This development is in its infancy and shares a starting point with the UMBC project looking at quantitative use of the LMS initially for comaprison with grades, satisfactions surveys etc as we extract the data. This looks at overall activity in the past 4 weeks on the LMS for students in a course group to identify users who may be showing signs of disengagement. It colour codes based on inter-quartile ranges for the group.
Personal Development Plans
This is part of a wider development for learning plans, but includes student status elements, attendance, and other indicators on a single dashboard available to tutor and student. Similar Purdue this approach embedded into student processes saw retention increase. In the evaluated courses retention rose from 62% to 92% and achievement from 69% to 73% in the first year of this transformation project.
The use of “academic” or “learning” analytics seems interchangeable in some articles. The below table gives an idea of their differences (Siemens and Long)
|Type of Analytics||Level or Object of Analysis||Who Benefits|
|Course-level: social networks, conceptual development, discourse analysis, “intelligent curriculum”||Learners, faculty|
|Departmental: predictive modelling, patterns of success/failure||Learners, faculty|
|Institutional: learner profiles, performance of academics, knowledge flow||Administrators, funders, marketing|
|Regional (state/provincial): comparisons between systems||Funders, administrators|
|National and International||National governments, education authorities|
In a survey of the use of academic analytics Goldstein (2005) finds that the level of satisfaction with academic analytics increases as the complexity of the technology platform increases, which seems to suggest this offsets the 50% higher investment such technologies require to implement. The survey also reveals that central finance, central admissions and institutional research are the most likely users with department head and staff, deans and their staff and central human resources least likely to engage.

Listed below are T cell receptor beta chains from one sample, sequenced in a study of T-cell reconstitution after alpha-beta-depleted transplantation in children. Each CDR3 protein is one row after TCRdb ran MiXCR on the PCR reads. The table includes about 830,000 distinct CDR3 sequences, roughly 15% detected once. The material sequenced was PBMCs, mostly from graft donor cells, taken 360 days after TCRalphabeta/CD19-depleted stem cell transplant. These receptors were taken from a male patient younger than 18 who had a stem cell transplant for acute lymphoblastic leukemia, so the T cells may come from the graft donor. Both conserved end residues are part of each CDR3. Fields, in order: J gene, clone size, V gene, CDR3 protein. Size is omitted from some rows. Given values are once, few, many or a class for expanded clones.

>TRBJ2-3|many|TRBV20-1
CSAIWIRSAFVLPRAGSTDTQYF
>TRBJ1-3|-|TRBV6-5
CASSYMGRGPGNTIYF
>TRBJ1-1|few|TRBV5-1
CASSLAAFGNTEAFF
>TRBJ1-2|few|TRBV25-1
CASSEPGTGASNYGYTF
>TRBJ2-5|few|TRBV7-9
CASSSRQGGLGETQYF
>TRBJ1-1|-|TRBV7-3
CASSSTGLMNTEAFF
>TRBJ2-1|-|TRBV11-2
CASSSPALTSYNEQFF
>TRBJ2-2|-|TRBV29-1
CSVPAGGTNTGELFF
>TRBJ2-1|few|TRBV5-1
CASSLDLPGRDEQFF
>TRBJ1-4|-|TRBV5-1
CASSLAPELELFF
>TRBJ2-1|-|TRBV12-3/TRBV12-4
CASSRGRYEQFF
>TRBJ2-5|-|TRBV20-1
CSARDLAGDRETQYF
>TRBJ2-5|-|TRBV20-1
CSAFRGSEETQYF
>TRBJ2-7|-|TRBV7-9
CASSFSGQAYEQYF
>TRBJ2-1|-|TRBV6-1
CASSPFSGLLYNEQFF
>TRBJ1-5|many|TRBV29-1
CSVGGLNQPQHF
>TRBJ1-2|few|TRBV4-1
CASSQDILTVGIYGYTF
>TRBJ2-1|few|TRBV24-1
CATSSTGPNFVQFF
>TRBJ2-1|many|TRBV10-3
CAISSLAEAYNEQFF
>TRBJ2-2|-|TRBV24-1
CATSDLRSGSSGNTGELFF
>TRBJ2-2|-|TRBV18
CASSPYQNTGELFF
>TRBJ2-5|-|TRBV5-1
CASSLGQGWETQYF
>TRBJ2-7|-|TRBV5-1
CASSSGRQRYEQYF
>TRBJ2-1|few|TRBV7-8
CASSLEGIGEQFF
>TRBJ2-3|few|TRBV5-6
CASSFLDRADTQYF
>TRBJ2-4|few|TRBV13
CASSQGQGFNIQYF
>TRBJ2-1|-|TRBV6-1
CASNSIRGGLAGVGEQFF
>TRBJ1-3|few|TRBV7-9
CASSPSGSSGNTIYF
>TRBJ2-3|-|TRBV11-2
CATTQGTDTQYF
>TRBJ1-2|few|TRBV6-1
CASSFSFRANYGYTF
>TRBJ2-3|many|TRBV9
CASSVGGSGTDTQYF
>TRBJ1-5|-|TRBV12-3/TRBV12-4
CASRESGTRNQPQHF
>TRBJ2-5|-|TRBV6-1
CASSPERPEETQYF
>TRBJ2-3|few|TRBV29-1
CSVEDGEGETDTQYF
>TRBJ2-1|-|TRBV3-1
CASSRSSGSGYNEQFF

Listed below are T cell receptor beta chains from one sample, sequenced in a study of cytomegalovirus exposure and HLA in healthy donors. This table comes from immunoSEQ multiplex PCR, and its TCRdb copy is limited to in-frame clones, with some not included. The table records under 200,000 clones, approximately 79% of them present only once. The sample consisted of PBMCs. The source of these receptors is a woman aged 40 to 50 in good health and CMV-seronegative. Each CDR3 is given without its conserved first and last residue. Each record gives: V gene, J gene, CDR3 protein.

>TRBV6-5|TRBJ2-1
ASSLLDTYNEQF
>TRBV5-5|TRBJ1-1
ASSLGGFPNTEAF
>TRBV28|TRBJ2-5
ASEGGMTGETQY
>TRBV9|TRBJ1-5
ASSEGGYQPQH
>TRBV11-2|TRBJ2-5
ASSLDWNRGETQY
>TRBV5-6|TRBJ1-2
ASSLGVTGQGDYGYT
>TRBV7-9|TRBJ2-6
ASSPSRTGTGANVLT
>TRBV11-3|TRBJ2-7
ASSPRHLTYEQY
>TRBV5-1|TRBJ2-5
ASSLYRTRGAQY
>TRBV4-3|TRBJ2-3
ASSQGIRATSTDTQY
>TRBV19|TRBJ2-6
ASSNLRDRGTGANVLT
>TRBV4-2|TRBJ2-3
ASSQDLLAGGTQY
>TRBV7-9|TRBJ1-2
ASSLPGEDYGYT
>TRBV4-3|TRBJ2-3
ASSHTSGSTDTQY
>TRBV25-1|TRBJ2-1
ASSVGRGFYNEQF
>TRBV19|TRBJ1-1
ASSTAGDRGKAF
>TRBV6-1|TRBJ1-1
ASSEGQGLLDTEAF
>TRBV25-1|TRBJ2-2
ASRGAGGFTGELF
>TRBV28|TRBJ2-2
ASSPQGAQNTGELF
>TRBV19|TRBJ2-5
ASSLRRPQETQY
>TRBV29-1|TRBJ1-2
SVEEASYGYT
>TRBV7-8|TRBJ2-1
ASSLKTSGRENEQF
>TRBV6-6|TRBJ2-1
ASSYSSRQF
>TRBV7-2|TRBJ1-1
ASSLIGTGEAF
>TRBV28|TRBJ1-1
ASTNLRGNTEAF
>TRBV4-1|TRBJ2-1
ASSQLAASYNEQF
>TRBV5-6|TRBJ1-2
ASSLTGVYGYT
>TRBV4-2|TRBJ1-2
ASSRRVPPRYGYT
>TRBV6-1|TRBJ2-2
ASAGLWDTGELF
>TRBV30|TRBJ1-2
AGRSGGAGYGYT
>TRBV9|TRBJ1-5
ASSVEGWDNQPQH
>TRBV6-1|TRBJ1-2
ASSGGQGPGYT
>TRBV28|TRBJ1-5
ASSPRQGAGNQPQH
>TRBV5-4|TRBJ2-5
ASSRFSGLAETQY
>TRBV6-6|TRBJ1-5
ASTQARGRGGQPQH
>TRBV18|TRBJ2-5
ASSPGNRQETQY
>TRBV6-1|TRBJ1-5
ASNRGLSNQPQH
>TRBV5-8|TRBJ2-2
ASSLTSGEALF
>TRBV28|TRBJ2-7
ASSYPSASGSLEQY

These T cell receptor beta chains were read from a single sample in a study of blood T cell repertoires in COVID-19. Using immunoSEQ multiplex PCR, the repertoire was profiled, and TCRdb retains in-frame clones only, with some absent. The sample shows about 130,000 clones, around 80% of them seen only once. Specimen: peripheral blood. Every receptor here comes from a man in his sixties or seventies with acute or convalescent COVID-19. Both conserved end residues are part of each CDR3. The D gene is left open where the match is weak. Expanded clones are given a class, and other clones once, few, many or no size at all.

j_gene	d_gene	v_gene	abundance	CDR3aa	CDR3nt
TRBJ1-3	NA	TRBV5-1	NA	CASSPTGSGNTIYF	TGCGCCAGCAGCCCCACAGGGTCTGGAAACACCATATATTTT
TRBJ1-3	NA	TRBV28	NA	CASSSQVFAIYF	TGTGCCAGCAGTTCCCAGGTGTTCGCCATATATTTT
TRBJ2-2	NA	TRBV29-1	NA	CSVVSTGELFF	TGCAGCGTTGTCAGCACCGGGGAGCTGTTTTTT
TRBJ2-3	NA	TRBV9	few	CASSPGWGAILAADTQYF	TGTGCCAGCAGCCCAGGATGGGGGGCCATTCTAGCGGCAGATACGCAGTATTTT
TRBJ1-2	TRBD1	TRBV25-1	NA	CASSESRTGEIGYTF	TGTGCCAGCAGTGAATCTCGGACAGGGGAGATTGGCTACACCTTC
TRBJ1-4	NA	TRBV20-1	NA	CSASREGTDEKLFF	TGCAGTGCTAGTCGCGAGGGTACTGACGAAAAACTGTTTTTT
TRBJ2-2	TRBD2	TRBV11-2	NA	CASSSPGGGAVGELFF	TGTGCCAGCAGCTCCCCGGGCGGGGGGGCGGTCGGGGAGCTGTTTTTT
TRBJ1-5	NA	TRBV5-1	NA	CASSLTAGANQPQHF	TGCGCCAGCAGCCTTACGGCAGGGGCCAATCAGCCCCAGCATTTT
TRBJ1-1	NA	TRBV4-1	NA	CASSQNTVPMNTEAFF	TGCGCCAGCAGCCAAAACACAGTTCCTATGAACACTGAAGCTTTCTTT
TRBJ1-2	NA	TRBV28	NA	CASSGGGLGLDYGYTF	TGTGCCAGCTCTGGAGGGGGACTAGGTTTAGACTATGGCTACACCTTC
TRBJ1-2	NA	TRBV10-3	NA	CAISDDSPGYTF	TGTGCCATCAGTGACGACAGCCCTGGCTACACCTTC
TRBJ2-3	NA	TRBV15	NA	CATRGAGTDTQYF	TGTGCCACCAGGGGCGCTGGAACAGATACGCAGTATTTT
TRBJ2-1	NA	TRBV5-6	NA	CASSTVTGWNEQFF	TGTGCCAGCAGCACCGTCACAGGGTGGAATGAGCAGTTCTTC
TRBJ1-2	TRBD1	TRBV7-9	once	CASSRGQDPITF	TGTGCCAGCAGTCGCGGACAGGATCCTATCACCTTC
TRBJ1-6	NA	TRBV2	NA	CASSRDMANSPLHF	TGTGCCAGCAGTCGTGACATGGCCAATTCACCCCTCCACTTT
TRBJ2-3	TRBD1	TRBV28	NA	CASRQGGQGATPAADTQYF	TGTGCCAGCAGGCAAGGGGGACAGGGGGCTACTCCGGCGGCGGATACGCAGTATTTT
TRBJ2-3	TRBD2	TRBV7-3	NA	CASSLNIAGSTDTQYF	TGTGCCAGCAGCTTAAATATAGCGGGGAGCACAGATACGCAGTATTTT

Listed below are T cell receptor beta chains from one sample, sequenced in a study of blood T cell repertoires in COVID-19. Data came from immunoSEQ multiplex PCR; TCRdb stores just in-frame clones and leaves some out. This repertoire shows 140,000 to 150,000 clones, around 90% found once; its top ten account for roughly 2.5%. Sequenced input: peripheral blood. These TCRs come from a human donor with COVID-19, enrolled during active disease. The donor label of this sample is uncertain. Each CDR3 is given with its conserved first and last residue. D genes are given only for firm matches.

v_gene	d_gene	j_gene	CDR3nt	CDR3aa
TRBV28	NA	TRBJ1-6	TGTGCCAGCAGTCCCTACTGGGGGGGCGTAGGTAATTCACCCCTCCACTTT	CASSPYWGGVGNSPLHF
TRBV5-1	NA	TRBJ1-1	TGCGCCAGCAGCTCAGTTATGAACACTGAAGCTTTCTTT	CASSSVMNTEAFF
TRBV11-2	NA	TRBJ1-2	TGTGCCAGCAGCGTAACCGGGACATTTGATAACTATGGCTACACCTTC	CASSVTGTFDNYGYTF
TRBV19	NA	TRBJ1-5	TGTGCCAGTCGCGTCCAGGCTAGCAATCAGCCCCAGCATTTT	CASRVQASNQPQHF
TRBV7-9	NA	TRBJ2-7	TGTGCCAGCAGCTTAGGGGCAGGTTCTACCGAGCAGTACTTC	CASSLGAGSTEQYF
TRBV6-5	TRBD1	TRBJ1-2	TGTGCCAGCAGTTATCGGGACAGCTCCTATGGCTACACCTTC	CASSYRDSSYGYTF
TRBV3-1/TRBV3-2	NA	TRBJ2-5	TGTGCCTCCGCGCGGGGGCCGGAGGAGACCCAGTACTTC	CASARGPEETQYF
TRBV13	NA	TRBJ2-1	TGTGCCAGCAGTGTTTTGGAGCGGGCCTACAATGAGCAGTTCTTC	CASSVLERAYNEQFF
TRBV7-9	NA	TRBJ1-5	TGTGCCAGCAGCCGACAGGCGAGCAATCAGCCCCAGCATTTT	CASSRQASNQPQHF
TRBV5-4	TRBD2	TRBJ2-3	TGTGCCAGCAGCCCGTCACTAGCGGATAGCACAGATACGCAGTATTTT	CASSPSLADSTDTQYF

More recently the need to measure learning outcomes and increase student retention is changing the nature of analytics. Financial and strategic imperatives mean analytics that can prevent drop-outs are gaining the attention of senior figures and technology providers. At a conference of colleges in the US Gliniecki expressed this by suggesting “we used to focus on just bringing them in, but now it’s about what happens to them”. And Bill Truehart, president of Achieving the Dream, summarises that “there is a different expectation now, and it is about completion.”
I always wonder how someone ‘completes’ learning, especially in the context of the lifelong agenda (and the infinite rooms philosophy) – to what extent is modelling programme completion a useful tool for learning? ‘Teaching to the test’ is a common reported problem across English schools that draws from a form of analytics that represents itself in the school league table. Here examinations, the typcial measure of completion, combine hierarchical survelliance and normalise judgement (Foucault, 1977). In this sense analytics may become a tool for exercising power – possibly why Goldstein finds such popularity for their use within central adminsitration. Modelling social relationships as an “index of power” seems to be a commonly understood goal in mobile phone analytics for example.